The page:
South Korea has become an increasingly popular destination for tourists and international students alike. The growing fascination the country attracts is mainly due to its recent economic boom, as well as its current major role as a worldwide exporter. If you’re wondering what it is Korea exports, well, we’d have to say… just about everything. From K-pop and yummy kimchi to your smartphone – or parts of it, in any case -, Korean products are everywhere.
South Korea is a small but incredibly rich and varied country, where the old meets the new and urban and natural beauty coexist. If you’re still wondering what makes this nation so unique, these 10 facts are bound to leave you open-mouthed:
Koreans will always be a year older than you
If you’re both counting in your native way, that is. Koreans are automatically a year old when they’re born and the whole nation turns a year older at New Year. Therefore, you could actually be two years older than you are according to your international age!
Korea is all about education
Studies such as PISA and the World Top 20 Poll constantly rank South Korea world-best in terms of education system. In addition to this, the percentage of population that has attended university is 68% – the highest among all OECD countries. With students spending up to 16 hours at school, it’s no wonder the Korean education industry is massive!
The Korean entertainment industry is becoming one of the biggest in the world
K-Pop, K-Movies, K-Drama… the Ks are all around us! Korean girl and boy bands have become a huge hit worldwide and the cinema industry – one of the biggest on a global level – is increasingly present in traditionally Western contests and awards such as the Oscars.
Food is the essence of everything in Korea
There’s a reason why Korea is often referred to as “the Italy of the East” – food is at the very centre of the nation’s culture and (we cannot stress this enough) IT IS SO GOOD. Aside from the famous kimchi (for which we would need a whole new post), Korean cuisine is incredibly varied although spicy flavours do tend to be predominant. From street food to homemade meals, eating equals well-being from Seoul to Busan and inquiries into someone’s health usually include questions on what the person has eaten!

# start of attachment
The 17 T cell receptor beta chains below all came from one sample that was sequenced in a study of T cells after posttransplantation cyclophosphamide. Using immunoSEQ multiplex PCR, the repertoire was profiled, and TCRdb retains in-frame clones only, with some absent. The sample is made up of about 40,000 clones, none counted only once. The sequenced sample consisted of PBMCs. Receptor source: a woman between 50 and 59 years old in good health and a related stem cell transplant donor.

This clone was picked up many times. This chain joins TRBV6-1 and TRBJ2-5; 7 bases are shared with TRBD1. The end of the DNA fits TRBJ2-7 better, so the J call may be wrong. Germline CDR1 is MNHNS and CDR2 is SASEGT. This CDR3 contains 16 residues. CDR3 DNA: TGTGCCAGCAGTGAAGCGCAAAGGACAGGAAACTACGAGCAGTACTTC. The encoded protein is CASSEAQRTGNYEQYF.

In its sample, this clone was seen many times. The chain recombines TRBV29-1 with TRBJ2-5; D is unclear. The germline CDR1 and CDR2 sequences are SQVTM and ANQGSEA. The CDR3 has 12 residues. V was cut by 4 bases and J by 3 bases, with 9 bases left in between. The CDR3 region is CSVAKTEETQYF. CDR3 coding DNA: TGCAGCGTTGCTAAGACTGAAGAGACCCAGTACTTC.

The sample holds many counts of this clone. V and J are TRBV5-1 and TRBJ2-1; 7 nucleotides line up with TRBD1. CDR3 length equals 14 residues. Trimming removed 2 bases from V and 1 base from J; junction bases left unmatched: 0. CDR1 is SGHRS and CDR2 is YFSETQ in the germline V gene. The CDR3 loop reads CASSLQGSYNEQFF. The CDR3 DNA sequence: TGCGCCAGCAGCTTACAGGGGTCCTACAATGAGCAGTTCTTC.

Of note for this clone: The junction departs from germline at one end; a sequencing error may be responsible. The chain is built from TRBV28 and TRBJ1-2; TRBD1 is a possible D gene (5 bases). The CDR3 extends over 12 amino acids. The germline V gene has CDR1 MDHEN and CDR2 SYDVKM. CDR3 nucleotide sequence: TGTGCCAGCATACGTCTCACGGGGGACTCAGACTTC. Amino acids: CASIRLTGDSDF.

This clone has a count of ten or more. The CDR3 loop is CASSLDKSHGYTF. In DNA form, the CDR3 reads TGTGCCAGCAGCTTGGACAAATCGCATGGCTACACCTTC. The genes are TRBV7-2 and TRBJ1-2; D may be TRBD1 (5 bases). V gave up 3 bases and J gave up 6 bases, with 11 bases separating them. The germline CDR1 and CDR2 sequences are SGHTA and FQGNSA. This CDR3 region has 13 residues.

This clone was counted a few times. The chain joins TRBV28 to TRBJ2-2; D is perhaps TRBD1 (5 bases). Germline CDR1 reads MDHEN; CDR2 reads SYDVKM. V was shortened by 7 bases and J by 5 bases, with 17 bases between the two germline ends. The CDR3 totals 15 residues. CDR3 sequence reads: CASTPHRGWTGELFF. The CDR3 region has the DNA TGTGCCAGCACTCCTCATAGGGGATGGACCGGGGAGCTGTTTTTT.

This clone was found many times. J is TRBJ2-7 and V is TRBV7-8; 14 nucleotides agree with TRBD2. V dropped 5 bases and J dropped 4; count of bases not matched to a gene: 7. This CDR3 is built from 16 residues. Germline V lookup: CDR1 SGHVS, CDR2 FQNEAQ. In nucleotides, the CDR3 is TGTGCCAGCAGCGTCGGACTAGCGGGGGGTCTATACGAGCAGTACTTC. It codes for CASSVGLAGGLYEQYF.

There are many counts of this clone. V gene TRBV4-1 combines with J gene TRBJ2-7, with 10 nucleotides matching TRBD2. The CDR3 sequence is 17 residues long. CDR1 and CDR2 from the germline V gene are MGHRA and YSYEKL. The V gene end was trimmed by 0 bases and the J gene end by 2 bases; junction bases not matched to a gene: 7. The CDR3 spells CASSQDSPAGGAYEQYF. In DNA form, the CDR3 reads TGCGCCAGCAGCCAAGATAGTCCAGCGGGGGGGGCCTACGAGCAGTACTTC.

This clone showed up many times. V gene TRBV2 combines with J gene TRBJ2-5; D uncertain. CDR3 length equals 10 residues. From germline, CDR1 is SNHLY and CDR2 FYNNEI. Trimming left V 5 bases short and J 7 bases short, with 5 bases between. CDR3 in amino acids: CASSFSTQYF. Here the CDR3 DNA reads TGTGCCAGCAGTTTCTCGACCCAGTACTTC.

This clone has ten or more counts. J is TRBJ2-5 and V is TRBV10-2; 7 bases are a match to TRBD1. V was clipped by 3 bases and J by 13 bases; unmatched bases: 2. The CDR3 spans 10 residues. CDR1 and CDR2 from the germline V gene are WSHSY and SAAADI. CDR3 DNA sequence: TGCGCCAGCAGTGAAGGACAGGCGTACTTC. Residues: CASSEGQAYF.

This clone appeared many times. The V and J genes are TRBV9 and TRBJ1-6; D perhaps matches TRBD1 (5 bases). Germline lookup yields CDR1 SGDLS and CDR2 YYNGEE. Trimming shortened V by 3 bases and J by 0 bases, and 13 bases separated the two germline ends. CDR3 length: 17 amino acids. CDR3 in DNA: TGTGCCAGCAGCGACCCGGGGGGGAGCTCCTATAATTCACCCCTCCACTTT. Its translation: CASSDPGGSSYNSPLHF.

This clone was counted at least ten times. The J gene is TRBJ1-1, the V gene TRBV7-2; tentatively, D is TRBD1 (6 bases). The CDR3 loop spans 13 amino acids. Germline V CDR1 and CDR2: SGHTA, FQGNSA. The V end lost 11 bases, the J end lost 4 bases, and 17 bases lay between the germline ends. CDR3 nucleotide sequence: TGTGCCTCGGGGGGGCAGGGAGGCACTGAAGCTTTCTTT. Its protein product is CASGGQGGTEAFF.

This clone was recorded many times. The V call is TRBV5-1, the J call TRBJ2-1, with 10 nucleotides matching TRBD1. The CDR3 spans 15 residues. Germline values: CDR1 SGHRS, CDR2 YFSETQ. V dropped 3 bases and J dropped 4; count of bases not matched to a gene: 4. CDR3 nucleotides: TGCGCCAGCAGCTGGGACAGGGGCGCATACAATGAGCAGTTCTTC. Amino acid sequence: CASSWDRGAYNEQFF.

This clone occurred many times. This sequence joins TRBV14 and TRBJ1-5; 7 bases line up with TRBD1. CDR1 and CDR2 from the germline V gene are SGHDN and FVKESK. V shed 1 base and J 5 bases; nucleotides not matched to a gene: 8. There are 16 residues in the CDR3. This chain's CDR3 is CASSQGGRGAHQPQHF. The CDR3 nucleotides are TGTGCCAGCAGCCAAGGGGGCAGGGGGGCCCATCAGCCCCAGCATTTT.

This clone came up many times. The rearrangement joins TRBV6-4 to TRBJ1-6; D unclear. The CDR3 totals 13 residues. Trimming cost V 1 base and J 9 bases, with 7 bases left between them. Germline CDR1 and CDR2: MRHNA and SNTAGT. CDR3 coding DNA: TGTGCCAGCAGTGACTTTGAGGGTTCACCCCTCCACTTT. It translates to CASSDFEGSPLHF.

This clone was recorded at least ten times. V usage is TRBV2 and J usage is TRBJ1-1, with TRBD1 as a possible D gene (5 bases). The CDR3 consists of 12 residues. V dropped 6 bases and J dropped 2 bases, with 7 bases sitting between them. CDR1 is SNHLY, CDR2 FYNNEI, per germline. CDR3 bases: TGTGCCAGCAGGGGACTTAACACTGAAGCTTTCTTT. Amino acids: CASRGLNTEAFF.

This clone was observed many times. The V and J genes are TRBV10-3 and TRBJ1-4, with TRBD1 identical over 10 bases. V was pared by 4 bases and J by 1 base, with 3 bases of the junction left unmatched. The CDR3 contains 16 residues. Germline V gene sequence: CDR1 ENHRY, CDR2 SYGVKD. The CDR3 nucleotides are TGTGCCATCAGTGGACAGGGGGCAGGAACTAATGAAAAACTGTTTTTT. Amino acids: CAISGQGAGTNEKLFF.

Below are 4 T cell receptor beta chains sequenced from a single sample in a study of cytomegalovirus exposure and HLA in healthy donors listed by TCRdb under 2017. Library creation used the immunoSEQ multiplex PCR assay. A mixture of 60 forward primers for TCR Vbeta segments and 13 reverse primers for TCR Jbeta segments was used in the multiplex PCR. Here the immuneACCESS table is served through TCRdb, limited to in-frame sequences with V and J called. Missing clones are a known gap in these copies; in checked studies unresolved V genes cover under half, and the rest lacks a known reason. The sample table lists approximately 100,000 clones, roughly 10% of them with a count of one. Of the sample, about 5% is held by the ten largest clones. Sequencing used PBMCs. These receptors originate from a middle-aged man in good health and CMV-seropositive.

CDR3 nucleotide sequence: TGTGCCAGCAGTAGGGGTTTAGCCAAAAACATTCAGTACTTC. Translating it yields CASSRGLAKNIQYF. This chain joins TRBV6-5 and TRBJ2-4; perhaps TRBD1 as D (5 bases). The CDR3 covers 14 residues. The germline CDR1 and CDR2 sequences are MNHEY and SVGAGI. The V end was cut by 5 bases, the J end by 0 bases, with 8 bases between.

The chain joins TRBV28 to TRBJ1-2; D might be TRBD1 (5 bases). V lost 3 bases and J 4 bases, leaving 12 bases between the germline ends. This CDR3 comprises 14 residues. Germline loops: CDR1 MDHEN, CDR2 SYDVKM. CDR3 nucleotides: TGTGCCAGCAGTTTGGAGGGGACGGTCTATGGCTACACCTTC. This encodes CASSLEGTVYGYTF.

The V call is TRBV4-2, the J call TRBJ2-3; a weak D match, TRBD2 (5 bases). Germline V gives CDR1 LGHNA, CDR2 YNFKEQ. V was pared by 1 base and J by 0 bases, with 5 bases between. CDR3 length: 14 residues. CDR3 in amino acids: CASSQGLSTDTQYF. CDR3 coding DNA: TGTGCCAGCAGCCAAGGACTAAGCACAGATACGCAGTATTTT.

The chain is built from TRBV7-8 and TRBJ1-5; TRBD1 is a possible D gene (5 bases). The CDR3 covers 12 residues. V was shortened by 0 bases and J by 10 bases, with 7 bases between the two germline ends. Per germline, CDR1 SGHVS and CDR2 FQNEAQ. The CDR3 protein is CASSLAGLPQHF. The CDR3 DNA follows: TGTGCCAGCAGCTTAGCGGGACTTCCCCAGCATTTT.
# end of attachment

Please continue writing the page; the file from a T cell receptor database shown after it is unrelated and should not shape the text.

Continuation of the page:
The plastic surgery business is booming
Looks are a huge thing in Korea, with studies showing over 25% of the population admits to have had plastic surgery. The beauty approach differs to the Western world’s – the focus is mainly on improving facial features and Korean men also feel the pressure to undergo surgery in order to resemble the male beauty models imposed by K-Pop and Korean Dramas.
Seoul is ridiculously cool
And with 25 million people living within the city’s limits, Seoul is also the third biggest metropolis in the whole world! You’ll find futuristic architecture everywhere, mind-blowingly huge shopping malls and endless displays of the city’s SMART status, so it’s incredibly innovative and modern. However, history is also largely present throughout Seoul and, although it is indeed a very large city, it’s actually rather intuitive and orderly – Koreans are also famous for respecting rules, which makes traffic, for instance, easy to handle.
Korea is a tech haven
The country has the fastest internet and best 4G service in the whole world, so you can forget about being stranded Wi-Fi-wise while in Korea. The massive tech wave also includes video games and e-sports – you’ll find there are a huge number of video game parlours, and not only indoors, e-sport events are even held on beaches!
Alcohol is a big thing
This may surprise you, but Koreans are the top-drinkers in Asia by far. In fact, they rank 17th worldwide – above countries we usually associate with high-alcohol consumption like Ireland or Germany. Soju may be a large contributor to the country’s status, since it’s commonly drunk with meals and is usually around 19% alcohol content. Luckily, Koreans also know how to deal with the after-effects alcohol usually brings so if you’re in a restaurant in Korea after a night out, look out for their comforting hangover soup (“해장국”).
Titles Over Names
Korean culture is very hierarchical and very much based on age. Therefore, calling someone by their name is only allowed in very specific situations – you would mostly refer to them by title. However, this can certainly cause confusion in the workplace (if you’re managing someone older than you) and even at home, since it can be a point of strife if family members don’t recognize rank.
South Korea has more than 4000 islands
And to spend a day on each one you’ll need 9 years. This doesn’t mean you shouldn’t go for some island hopping while visiting Korea – quite the opposite, as a matter of fact. Korean island life is wildly different to the cities’ vibes as traditional fishing culture and seaweed farming are still the main sources of income. A far cry from the techy lifestyle we previously mentioned!
As you can see, Korea is an extremely interesting and complex nation. The more you learn about it, the more you want to know! Luckily, if you’re looking to really become an expert on the country and speak the language fluently, at ESL we have you covered!